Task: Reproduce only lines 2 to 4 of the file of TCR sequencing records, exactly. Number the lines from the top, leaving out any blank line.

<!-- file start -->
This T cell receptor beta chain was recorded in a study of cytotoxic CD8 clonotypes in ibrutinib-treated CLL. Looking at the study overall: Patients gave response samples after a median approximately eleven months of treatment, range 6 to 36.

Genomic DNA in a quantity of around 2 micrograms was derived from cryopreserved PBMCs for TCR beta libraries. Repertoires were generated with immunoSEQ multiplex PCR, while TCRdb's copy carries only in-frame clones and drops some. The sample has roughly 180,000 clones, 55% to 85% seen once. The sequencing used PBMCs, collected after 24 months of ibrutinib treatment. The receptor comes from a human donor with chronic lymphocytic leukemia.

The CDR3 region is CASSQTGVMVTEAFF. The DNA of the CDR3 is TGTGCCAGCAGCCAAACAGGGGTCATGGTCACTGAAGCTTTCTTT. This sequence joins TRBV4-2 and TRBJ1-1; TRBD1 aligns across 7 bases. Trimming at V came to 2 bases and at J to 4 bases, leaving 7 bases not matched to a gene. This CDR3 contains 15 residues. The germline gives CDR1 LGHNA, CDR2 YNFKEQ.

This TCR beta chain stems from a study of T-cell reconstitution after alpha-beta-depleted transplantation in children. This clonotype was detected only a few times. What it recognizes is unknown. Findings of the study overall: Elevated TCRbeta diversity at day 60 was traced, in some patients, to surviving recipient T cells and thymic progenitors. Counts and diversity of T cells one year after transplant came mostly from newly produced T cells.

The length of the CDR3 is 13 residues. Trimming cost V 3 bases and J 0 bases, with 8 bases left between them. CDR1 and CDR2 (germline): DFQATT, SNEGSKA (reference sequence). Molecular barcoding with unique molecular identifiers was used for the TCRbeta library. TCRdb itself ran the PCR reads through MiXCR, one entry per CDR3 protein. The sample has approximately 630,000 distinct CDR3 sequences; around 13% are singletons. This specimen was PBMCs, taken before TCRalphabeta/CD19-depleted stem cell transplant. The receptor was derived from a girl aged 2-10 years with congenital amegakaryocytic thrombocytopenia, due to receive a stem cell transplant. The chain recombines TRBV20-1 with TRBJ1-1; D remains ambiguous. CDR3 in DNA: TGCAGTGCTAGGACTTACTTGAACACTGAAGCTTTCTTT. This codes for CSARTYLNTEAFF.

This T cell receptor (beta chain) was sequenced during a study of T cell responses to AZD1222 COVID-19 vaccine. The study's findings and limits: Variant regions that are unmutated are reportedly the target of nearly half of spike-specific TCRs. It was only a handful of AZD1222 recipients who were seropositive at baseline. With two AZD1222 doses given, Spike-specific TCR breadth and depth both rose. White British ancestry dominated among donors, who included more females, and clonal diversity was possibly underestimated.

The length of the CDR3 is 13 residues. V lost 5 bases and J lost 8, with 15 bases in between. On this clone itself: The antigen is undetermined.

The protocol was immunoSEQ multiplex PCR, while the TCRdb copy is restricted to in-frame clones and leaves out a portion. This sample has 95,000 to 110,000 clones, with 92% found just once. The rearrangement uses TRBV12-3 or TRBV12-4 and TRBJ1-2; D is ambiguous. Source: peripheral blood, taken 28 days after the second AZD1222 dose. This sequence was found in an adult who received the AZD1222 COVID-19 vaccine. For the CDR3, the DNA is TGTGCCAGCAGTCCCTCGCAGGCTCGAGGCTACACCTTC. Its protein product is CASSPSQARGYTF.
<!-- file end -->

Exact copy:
Genomic DNA in a quantity of around 2 micrograms was derived from cryopreserved PBMCs for TCR beta libraries. Repertoires were generated with immunoSEQ multiplex PCR, while TCRdb's copy carries only in-frame clones and drops some. The sample has roughly 180,000 clones, 55% to 85% seen once. The sequencing used PBMCs, collected after 24 months of ibrutinib treatment. The receptor comes from a human donor with chronic lymphocytic leukemia.

The CDR3 region is CASSQTGVMVTEAFF. The DNA of the CDR3 is TGTGCCAGCAGCCAAACAGGGGTCATGGTCACTGAAGCTTTCTTT. This sequence joins TRBV4-2 and TRBJ1-1; TRBD1 aligns across 7 bases. Trimming at V came to 2 bases and at J to 4 bases, leaving 7 bases not matched to a gene. This CDR3 contains 15 residues. The germline gives CDR1 LGHNA, CDR2 YNFKEQ.

This TCR beta chain stems from a study of T-cell reconstitution after alpha-beta-depleted transplantation in children. This clonotype was detected only a few times. What it recognizes is unknown. Findings of the study overall: Elevated TCRbeta diversity at day 60 was traced, in some patients, to surviving recipient T cells and thymic progenitors. Counts and diversity of T cells one year after transplant came mostly from newly produced T cells.